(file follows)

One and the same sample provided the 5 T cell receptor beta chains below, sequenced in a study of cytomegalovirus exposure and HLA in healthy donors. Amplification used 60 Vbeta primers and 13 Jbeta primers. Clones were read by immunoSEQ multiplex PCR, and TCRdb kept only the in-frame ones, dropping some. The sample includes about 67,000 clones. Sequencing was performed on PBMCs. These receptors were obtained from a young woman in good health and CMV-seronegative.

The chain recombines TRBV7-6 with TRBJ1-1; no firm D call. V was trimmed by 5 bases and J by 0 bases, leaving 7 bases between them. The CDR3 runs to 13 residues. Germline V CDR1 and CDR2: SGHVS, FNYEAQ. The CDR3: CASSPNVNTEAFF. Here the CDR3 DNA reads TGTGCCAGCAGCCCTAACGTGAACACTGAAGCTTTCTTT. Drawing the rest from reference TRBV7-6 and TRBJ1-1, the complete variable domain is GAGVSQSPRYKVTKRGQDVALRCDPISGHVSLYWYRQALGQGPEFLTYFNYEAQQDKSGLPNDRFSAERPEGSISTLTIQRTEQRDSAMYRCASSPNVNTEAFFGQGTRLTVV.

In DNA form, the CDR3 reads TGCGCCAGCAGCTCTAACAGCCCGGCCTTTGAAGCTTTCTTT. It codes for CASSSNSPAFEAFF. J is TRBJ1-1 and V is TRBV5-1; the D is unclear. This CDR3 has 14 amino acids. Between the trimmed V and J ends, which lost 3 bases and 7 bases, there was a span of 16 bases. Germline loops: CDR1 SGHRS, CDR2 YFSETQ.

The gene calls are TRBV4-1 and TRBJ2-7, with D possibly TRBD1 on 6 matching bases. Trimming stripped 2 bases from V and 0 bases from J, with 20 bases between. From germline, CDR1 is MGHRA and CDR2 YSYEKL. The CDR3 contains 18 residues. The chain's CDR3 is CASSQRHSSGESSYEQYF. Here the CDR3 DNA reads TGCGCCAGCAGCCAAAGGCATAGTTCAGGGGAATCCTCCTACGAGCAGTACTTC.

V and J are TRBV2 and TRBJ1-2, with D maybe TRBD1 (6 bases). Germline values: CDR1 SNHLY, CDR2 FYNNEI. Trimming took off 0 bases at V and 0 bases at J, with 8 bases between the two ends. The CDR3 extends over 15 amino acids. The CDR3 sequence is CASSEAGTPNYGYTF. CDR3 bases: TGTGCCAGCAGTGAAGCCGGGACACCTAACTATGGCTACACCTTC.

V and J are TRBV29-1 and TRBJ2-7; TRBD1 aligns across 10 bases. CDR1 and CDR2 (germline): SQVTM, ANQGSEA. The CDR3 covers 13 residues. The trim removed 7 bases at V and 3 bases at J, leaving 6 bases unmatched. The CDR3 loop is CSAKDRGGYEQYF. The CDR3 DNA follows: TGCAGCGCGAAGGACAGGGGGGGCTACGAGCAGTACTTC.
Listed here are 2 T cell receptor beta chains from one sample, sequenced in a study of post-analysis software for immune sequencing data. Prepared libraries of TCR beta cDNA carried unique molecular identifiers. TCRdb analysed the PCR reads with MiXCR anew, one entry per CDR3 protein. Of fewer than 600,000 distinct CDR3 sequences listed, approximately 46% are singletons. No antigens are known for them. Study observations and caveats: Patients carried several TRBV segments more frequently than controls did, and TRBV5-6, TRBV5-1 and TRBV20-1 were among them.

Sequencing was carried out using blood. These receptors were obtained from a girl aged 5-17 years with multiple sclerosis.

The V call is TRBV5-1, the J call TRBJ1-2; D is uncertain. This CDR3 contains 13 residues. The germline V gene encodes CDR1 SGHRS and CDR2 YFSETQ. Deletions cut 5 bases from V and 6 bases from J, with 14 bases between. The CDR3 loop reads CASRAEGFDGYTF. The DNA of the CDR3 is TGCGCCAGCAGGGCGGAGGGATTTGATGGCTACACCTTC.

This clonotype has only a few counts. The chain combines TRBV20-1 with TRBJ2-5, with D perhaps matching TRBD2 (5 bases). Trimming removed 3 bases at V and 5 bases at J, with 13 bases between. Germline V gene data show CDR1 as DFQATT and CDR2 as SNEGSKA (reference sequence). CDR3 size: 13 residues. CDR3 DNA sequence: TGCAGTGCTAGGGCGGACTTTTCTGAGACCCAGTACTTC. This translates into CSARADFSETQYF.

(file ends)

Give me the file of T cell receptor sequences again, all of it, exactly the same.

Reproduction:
One and the same sample provided the 5 T cell receptor beta chains below, sequenced in a study of cytomegalovirus exposure and HLA in healthy donors. Amplification used 60 Vbeta primers and 13 Jbeta primers. Clones were read by immunoSEQ multiplex PCR, and TCRdb kept only the in-frame ones, dropping some. The sample includes about 67,000 clones. Sequencing was performed on PBMCs. These receptors were obtained from a young woman in good health and CMV-seronegative.

The chain recombines TRBV7-6 with TRBJ1-1; no firm D call. V was trimmed by 5 bases and J by 0 bases, leaving 7 bases between them. The CDR3 runs to 13 residues. Germline V CDR1 and CDR2: SGHVS, FNYEAQ. The CDR3: CASSPNVNTEAFF. Here the CDR3 DNA reads TGTGCCAGCAGCCCTAACGTGAACACTGAAGCTTTCTTT. Drawing the rest from reference TRBV7-6 and TRBJ1-1, the complete variable domain is GAGVSQSPRYKVTKRGQDVALRCDPISGHVSLYWYRQALGQGPEFLTYFNYEAQQDKSGLPNDRFSAERPEGSISTLTIQRTEQRDSAMYRCASSPNVNTEAFFGQGTRLTVV.

In DNA form, the CDR3 reads TGCGCCAGCAGCTCTAACAGCCCGGCCTTTGAAGCTTTCTTT. It codes for CASSSNSPAFEAFF. J is TRBJ1-1 and V is TRBV5-1; the D is unclear. This CDR3 has 14 amino acids. Between the trimmed V and J ends, which lost 3 bases and 7 bases, there was a span of 16 bases. Germline loops: CDR1 SGHRS, CDR2 YFSETQ.

The gene calls are TRBV4-1 and TRBJ2-7, with D possibly TRBD1 on 6 matching bases. Trimming stripped 2 bases from V and 0 bases from J, with 20 bases between. From germline, CDR1 is MGHRA and CDR2 YSYEKL. The CDR3 contains 18 residues. The chain's CDR3 is CASSQRHSSGESSYEQYF. Here the CDR3 DNA reads TGCGCCAGCAGCCAAAGGCATAGTTCAGGGGAATCCTCCTACGAGCAGTACTTC.

V and J are TRBV2 and TRBJ1-2, with D maybe TRBD1 (6 bases). Germline values: CDR1 SNHLY, CDR2 FYNNEI. Trimming took off 0 bases at V and 0 bases at J, with 8 bases between the two ends. The CDR3 extends over 15 amino acids. The CDR3 sequence is CASSEAGTPNYGYTF. CDR3 bases: TGTGCCAGCAGTGAAGCCGGGACACCTAACTATGGCTACACCTTC.

V and J are TRBV29-1 and TRBJ2-7; TRBD1 aligns across 10 bases. CDR1 and CDR2 (germline): SQVTM, ANQGSEA. The CDR3 covers 13 residues. The trim removed 7 bases at V and 3 bases at J, leaving 6 bases unmatched. The CDR3 loop is CSAKDRGGYEQYF. The CDR3 DNA follows: TGCAGCGCGAAGGACAGGGGGGGCTACGAGCAGTACTTC.
Listed here are 2 T cell receptor beta chains from one sample, sequenced in a study of post-analysis software for immune sequencing data. Prepared libraries of TCR beta cDNA carried unique molecular identifiers. TCRdb analysed the PCR reads with MiXCR anew, one entry per CDR3 protein. Of fewer than 600,000 distinct CDR3 sequences listed, approximately 46% are singletons. No antigens are known for them. Study observations and caveats: Patients carried several TRBV segments more frequently than controls did, and TRBV5-6, TRBV5-1 and TRBV20-1 were among them.

Sequencing was carried out using blood. These receptors were obtained from a girl aged 5-17 years with multiple sclerosis.

The V call is TRBV5-1, the J call TRBJ1-2; D is uncertain. This CDR3 contains 13 residues. The germline V gene encodes CDR1 SGHRS and CDR2 YFSETQ. Deletions cut 5 bases from V and 6 bases from J, with 14 bases between. The CDR3 loop reads CASRAEGFDGYTF. The DNA of the CDR3 is TGCGCCAGCAGGGCGGAGGGATTTGATGGCTACACCTTC.

This clonotype has only a few counts. The chain combines TRBV20-1 with TRBJ2-5, with D perhaps matching TRBD2 (5 bases). Trimming removed 3 bases at V and 5 bases at J, with 13 bases between. Germline V gene data show CDR1 as DFQATT and CDR2 as SNEGSKA (reference sequence). CDR3 size: 13 residues. CDR3 DNA sequence: TGCAGTGCTAGGGCGGACTTTTCTGAGACCCAGTACTTC. This translates into CSARADFSETQYF.